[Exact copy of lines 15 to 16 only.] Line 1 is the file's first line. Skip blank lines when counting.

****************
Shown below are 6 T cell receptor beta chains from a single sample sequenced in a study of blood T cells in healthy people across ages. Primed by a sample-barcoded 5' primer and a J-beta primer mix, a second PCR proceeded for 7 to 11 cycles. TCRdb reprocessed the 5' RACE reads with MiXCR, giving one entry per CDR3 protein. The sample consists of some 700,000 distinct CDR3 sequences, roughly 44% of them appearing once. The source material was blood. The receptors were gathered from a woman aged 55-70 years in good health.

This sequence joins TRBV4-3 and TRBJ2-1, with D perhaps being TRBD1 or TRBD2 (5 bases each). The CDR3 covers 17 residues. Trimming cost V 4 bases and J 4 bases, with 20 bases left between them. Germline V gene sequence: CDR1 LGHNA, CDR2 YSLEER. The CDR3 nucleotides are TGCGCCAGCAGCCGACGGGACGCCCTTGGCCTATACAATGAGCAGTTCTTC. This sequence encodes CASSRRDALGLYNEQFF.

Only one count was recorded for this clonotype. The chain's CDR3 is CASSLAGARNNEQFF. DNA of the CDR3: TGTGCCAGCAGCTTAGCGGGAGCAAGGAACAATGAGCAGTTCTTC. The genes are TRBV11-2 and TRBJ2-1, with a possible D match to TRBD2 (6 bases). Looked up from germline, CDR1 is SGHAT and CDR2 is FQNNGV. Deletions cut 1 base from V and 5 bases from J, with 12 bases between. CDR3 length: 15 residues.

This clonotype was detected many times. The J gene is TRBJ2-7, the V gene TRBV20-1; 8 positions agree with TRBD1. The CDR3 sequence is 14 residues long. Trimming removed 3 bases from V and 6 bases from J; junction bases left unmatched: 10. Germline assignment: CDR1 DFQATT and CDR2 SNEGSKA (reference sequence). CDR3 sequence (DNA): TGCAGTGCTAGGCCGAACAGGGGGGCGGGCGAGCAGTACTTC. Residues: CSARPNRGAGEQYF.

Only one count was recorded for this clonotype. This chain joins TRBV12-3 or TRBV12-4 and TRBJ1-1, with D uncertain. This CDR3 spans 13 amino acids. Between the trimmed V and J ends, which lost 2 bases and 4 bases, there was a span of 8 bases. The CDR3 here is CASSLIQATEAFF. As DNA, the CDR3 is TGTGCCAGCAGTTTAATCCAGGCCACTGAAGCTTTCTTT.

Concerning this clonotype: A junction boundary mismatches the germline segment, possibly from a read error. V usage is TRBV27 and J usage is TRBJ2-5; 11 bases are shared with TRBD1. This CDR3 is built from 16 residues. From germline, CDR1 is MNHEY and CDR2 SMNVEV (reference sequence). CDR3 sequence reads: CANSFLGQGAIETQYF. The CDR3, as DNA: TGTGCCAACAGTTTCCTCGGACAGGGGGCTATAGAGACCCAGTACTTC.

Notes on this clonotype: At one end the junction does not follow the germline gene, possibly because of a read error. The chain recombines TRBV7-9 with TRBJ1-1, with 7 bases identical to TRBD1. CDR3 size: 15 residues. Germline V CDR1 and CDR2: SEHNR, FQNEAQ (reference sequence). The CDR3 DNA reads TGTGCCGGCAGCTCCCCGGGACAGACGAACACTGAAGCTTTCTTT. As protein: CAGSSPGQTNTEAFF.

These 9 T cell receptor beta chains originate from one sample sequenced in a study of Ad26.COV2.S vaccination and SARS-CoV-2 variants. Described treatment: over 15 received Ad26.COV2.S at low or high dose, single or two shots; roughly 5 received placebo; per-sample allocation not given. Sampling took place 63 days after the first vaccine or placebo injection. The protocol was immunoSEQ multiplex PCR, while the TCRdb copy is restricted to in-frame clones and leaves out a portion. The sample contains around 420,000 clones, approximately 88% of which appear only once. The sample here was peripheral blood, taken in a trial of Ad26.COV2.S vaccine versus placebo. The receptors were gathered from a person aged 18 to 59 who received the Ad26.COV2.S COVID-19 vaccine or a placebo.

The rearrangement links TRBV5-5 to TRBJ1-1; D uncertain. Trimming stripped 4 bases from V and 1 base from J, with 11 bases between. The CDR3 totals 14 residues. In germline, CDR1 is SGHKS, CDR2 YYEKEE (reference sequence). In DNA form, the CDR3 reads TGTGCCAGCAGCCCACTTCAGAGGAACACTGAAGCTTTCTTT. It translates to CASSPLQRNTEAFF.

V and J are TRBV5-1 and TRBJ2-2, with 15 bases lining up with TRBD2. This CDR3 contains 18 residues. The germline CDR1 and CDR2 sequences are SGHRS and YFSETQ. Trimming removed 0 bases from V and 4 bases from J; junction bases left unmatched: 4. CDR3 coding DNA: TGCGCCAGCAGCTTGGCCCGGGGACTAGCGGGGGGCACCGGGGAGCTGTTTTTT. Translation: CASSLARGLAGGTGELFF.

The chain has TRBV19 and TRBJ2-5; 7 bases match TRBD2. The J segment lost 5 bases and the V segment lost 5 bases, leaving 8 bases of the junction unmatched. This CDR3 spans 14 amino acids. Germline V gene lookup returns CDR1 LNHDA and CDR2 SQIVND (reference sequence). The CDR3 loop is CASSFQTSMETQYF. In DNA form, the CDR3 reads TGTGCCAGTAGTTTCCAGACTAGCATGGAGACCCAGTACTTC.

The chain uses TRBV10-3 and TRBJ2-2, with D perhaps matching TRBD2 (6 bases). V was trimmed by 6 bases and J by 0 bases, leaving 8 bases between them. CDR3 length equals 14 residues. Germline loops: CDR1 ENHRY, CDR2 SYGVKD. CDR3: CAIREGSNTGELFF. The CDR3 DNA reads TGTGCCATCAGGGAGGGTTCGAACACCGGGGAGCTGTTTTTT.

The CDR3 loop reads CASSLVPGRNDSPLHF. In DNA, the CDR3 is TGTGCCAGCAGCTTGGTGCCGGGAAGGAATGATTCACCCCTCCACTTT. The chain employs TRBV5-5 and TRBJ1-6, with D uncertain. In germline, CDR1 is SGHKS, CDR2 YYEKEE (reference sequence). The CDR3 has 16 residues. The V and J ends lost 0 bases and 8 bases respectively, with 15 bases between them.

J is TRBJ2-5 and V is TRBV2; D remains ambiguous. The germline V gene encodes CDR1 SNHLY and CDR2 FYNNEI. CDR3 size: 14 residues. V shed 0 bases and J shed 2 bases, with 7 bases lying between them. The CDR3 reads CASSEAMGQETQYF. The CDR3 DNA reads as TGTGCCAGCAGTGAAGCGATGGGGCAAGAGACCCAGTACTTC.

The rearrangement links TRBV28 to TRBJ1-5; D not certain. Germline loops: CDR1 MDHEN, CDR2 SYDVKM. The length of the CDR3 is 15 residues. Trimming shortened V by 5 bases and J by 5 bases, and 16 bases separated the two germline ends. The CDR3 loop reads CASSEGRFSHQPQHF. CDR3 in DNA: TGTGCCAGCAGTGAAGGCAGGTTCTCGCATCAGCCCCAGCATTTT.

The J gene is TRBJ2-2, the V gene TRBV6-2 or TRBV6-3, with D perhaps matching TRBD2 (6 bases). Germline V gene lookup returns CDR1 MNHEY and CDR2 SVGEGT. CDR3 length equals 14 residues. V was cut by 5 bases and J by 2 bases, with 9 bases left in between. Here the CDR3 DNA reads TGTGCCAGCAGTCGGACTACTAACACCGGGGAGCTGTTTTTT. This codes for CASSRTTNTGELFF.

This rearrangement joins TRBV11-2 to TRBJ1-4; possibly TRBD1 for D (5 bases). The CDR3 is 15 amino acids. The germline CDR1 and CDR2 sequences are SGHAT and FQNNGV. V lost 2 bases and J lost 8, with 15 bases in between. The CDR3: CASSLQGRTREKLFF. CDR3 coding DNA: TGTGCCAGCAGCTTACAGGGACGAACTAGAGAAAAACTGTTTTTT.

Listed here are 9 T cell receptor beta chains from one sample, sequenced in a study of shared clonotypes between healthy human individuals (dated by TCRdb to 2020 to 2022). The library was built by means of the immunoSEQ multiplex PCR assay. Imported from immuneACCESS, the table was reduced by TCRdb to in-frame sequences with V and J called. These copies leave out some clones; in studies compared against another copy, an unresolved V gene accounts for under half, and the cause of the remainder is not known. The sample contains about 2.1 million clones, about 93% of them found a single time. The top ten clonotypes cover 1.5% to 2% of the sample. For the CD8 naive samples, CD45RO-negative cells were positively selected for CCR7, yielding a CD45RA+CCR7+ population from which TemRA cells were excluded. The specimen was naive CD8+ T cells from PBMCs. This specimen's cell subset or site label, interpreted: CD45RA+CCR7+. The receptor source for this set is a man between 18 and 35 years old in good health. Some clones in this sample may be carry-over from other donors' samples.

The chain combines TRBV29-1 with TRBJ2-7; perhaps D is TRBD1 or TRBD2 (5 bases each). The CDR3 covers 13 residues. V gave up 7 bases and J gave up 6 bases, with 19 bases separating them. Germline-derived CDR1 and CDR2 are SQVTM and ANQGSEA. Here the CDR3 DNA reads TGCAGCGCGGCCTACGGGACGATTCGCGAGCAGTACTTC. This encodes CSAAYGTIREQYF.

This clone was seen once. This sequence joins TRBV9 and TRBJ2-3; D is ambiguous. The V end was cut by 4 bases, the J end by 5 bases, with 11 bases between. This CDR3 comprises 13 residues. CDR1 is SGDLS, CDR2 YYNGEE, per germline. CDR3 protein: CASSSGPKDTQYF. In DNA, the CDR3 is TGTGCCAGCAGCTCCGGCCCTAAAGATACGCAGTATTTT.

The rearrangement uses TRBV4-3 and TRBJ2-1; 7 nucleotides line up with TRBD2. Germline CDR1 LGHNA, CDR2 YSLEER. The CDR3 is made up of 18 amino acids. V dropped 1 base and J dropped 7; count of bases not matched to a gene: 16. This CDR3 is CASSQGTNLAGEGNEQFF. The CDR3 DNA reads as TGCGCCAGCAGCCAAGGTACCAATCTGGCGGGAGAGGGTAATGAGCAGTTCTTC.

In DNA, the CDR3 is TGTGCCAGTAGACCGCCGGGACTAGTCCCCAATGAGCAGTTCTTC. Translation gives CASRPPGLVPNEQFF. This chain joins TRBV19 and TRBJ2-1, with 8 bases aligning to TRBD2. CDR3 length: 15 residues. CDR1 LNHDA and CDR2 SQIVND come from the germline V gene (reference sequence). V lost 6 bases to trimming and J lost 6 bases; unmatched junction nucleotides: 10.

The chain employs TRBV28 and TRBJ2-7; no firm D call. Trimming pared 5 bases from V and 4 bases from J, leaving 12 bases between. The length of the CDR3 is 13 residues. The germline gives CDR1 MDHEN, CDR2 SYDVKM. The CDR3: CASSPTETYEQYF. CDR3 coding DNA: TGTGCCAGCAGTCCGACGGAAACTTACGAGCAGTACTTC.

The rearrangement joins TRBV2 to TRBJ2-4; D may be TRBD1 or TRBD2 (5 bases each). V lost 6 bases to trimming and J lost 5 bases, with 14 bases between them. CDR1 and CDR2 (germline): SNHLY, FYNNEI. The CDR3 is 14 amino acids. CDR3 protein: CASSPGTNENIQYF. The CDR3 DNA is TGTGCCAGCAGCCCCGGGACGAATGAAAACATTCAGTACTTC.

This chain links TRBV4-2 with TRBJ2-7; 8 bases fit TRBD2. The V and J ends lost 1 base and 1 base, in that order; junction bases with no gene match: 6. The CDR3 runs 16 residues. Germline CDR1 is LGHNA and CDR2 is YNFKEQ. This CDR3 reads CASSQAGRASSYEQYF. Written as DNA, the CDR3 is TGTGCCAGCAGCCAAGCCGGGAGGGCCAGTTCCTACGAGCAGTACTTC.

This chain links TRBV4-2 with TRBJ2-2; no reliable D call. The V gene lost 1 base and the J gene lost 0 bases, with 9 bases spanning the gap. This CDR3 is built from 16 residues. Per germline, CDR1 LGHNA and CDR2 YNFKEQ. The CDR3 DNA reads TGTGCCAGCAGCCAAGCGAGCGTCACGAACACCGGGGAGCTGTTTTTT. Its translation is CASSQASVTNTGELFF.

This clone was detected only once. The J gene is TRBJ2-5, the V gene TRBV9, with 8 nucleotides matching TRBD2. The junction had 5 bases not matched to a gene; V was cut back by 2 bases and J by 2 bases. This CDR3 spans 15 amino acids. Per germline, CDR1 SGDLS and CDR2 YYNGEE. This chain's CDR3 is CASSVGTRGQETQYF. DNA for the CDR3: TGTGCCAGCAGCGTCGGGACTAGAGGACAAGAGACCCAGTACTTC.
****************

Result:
The rearrangement links TRBV28 to TRBJ1-5; D not certain. Germline loops: CDR1 MDHEN, CDR2 SYDVKM. The length of the CDR3 is 15 residues. Trimming shortened V by 5 bases and J by 5 bases, and 16 bases separated the two germline ends. The CDR3 loop reads CASSEGRFSHQPQHF. CDR3 in DNA: TGTGCCAGCAGTGAAGGCAGGTTCTCGCATCAGCCCCAGCATTTT.

The J gene is TRBJ2-2, the V gene TRBV6-2 or TRBV6-3, with D perhaps matching TRBD2 (6 bases). Germline V gene lookup returns CDR1 MNHEY and CDR2 SVGEGT. CDR3 length equals 14 residues. V was cut by 5 bases and J by 2 bases, with 9 bases left in between. Here the CDR3 DNA reads TGTGCCAGCAGTCGGACTACTAACACCGGGGAGCTGTTTTTT. This codes for CASSRTTNTGELFF.